• Date: April 17
  • Time: 1:00 pm – 2:00 pm
  • Speaker: Dr. Ji-Young CHOI
  • Venue: E21B-G016
  • Organizer: Department of Sociology
  • Phone: 8822 4595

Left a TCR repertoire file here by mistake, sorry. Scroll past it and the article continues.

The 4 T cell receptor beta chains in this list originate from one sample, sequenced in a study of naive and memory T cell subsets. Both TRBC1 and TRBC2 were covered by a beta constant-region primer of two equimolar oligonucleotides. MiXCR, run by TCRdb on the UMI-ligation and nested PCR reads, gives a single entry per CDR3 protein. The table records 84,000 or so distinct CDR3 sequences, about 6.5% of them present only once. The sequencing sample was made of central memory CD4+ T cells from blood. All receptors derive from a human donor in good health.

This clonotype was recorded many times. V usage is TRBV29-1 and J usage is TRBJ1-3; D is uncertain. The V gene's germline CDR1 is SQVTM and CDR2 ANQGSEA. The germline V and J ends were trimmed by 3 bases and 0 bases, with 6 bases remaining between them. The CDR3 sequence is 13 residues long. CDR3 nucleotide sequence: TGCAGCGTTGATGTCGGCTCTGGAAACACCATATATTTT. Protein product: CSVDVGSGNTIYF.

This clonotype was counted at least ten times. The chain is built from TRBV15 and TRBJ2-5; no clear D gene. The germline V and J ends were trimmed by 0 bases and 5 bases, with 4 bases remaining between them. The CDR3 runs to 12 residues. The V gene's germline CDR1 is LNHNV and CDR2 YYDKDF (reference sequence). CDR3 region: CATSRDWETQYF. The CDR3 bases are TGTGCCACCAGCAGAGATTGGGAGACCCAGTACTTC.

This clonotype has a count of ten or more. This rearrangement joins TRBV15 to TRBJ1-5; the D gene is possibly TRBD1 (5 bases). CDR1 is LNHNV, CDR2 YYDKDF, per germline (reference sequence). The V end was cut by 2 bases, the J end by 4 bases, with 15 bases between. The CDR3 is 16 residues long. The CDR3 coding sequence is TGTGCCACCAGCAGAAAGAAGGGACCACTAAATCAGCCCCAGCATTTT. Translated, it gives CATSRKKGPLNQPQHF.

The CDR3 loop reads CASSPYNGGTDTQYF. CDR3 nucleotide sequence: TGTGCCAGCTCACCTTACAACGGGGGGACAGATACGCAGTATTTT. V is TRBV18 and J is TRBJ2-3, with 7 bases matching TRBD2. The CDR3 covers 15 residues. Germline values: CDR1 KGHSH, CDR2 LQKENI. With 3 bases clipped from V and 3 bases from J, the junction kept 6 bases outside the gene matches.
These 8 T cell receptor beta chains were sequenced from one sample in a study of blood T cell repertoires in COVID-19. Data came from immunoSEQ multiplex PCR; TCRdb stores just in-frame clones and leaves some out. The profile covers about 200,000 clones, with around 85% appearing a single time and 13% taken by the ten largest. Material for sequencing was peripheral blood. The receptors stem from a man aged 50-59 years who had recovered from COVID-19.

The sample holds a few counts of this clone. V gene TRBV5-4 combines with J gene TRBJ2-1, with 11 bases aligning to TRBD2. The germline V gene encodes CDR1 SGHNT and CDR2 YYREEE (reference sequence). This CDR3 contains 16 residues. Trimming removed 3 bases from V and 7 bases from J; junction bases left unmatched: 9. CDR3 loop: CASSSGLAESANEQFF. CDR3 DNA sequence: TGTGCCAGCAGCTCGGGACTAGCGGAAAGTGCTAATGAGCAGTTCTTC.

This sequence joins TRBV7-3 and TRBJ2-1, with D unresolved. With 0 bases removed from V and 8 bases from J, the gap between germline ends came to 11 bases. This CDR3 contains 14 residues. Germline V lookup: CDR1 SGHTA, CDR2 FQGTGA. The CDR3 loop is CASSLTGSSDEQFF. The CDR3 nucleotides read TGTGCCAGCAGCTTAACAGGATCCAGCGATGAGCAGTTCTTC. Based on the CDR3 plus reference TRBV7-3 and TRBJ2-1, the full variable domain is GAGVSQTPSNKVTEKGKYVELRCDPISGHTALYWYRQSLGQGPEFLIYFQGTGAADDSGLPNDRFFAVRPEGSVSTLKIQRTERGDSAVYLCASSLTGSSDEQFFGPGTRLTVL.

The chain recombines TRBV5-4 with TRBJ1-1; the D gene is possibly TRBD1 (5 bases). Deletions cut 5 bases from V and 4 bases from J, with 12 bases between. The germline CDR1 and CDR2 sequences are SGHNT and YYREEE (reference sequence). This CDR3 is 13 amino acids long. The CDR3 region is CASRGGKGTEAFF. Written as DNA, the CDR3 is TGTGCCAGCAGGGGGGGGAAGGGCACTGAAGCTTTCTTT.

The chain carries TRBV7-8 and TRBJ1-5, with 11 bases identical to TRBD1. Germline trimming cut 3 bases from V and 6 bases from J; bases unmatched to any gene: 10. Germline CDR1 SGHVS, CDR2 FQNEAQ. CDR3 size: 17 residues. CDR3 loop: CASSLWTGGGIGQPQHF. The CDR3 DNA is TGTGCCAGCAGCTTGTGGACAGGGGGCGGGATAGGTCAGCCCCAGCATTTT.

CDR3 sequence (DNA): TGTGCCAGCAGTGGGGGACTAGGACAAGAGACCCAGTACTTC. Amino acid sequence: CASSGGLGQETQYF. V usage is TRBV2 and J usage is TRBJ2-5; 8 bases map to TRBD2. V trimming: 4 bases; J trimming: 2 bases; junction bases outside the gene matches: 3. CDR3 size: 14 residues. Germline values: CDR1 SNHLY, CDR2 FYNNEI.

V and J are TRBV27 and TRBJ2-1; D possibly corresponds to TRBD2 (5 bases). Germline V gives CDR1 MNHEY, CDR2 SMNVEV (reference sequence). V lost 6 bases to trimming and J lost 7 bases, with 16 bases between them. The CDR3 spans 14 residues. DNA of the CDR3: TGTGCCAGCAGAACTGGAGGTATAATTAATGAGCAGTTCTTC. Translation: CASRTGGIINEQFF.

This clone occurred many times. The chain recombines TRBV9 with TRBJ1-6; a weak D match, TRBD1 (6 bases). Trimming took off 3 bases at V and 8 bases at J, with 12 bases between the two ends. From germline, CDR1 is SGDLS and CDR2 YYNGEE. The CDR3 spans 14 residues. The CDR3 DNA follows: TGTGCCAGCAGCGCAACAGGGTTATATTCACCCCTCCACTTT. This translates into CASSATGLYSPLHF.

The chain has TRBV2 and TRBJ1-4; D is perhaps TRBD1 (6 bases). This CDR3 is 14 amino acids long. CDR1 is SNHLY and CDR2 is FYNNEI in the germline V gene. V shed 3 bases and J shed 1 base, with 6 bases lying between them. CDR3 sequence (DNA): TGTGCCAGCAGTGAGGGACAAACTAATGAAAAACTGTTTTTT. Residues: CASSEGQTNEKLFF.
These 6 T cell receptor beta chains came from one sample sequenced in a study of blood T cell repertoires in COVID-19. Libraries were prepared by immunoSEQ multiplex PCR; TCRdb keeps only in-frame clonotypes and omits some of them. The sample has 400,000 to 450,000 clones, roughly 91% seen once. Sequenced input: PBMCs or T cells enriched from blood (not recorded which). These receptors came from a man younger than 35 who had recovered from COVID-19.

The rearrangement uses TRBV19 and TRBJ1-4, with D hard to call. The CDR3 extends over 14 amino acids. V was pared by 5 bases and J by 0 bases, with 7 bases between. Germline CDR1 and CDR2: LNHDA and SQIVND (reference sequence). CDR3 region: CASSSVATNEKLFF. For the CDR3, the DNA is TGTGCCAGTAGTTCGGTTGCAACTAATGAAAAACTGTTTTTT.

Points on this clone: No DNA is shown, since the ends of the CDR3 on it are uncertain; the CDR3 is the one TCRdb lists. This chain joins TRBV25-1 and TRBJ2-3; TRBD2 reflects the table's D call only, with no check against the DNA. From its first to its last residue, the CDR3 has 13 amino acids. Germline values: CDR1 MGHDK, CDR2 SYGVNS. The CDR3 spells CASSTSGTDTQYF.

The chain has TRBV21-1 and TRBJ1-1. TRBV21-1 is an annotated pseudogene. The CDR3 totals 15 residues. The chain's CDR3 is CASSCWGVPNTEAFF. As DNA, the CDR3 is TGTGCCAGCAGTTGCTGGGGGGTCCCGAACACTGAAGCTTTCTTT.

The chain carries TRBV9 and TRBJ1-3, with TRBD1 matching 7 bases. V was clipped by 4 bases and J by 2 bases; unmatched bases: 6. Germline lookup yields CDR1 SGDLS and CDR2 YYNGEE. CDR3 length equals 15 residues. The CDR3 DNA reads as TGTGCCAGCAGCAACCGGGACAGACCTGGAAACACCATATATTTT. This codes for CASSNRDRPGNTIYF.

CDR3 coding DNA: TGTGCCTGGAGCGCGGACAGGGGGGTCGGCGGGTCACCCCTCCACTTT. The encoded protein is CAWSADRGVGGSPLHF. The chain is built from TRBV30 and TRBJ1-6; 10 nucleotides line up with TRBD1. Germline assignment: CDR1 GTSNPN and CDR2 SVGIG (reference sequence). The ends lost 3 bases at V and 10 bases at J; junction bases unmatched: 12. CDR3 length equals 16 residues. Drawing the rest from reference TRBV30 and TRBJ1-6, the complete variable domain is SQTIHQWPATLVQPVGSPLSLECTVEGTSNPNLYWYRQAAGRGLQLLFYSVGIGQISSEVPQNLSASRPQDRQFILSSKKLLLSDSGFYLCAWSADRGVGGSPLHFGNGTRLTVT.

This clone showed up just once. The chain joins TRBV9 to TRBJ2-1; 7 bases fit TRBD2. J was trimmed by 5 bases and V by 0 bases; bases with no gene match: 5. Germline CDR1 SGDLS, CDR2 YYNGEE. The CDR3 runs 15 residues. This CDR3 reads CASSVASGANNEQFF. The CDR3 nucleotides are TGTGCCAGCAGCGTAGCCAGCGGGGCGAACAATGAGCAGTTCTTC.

Life course studies have shown that parents and children are inextricably connected throughout their lives. Although existing studies have demonstrated the effect of life course changes in parents on their children’s development, relatively little is known about the relationship between children’s life course changes and their parents’ mental health. This study examined the effects of life course transitions in adult children—namely, children’s employment, nest leaving, and marriage—on parents’ depression. Notably, this study focused on South Korean society. Historically anchored in Confucian values, South Korea has been dramatically experiencing complex social changes surrounding families. It is worth examining the relationship between adult children’s life transitions and parents’ mental health within the context of South Korea’s social changes. Using panel data from Wave 1 (2006) to Wave 4 (2012) of the Korea Longitudinal Study of Aging (KLoSA), a Correlated Random Effects Probit model was estimated. Interestingly, this study found that when the state changed from having children not working to having all children working, the probability of depression in parents increased. Moreover, this study found that fathers’ depression was not affected by the life course transitions of their adult children, while mothers’ depression was influenced by their children’s employment status. The results are discussed in the context of South Korea and provide valuable insights.